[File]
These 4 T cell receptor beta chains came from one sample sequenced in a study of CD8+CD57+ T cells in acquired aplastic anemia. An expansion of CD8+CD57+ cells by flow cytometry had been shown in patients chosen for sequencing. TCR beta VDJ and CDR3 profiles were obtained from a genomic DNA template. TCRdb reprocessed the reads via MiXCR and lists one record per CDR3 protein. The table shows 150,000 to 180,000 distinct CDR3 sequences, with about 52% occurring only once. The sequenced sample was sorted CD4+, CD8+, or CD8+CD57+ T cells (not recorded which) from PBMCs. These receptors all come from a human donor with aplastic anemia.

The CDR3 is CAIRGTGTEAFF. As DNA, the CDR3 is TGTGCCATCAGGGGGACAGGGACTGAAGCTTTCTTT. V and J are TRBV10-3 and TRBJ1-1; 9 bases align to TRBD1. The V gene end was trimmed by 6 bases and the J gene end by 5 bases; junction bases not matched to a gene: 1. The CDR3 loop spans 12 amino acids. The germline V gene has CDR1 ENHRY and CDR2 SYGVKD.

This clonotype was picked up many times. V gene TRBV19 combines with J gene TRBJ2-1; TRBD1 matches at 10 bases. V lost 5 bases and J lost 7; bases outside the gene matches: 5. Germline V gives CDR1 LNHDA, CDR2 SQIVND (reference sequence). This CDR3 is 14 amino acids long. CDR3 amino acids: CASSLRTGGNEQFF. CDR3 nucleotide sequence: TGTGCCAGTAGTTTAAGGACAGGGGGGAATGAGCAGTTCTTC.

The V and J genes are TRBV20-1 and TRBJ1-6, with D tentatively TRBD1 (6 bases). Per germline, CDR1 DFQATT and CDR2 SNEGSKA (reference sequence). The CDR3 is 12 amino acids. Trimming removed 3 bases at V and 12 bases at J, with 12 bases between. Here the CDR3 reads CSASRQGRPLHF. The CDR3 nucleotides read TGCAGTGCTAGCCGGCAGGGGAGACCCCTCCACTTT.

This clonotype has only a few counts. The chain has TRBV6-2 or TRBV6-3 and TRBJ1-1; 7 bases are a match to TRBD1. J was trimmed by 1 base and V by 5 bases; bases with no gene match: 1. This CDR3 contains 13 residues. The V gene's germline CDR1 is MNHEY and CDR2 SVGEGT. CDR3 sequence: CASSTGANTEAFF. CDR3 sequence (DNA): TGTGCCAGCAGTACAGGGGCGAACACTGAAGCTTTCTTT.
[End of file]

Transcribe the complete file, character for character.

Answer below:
These 4 T cell receptor beta chains came from one sample sequenced in a study of CD8+CD57+ T cells in acquired aplastic anemia. An expansion of CD8+CD57+ cells by flow cytometry had been shown in patients chosen for sequencing. TCR beta VDJ and CDR3 profiles were obtained from a genomic DNA template. TCRdb reprocessed the reads via MiXCR and lists one record per CDR3 protein. The table shows 150,000 to 180,000 distinct CDR3 sequences, with about 52% occurring only once. The sequenced sample was sorted CD4+, CD8+, or CD8+CD57+ T cells (not recorded which) from PBMCs. These receptors all come from a human donor with aplastic anemia.

The CDR3 is CAIRGTGTEAFF. As DNA, the CDR3 is TGTGCCATCAGGGGGACAGGGACTGAAGCTTTCTTT. V and J are TRBV10-3 and TRBJ1-1; 9 bases align to TRBD1. The V gene end was trimmed by 6 bases and the J gene end by 5 bases; junction bases not matched to a gene: 1. The CDR3 loop spans 12 amino acids. The germline V gene has CDR1 ENHRY and CDR2 SYGVKD.

This clonotype was picked up many times. V gene TRBV19 combines with J gene TRBJ2-1; TRBD1 matches at 10 bases. V lost 5 bases and J lost 7; bases outside the gene matches: 5. Germline V gives CDR1 LNHDA, CDR2 SQIVND (reference sequence). This CDR3 is 14 amino acids long. CDR3 amino acids: CASSLRTGGNEQFF. CDR3 nucleotide sequence: TGTGCCAGTAGTTTAAGGACAGGGGGGAATGAGCAGTTCTTC.

The V and J genes are TRBV20-1 and TRBJ1-6, with D tentatively TRBD1 (6 bases). Per germline, CDR1 DFQATT and CDR2 SNEGSKA (reference sequence). The CDR3 is 12 amino acids. Trimming removed 3 bases at V and 12 bases at J, with 12 bases between. Here the CDR3 reads CSASRQGRPLHF. The CDR3 nucleotides read TGCAGTGCTAGCCGGCAGGGGAGACCCCTCCACTTT.

This clonotype has only a few counts. The chain has TRBV6-2 or TRBV6-3 and TRBJ1-1; 7 bases are a match to TRBD1. J was trimmed by 1 base and V by 5 bases; bases with no gene match: 1. This CDR3 contains 13 residues. The V gene's germline CDR1 is MNHEY and CDR2 SVGEGT. CDR3 sequence: CASSTGANTEAFF. CDR3 sequence (DNA): TGTGCCAGCAGTACAGGGGCGAACACTGAAGCTTTCTTT.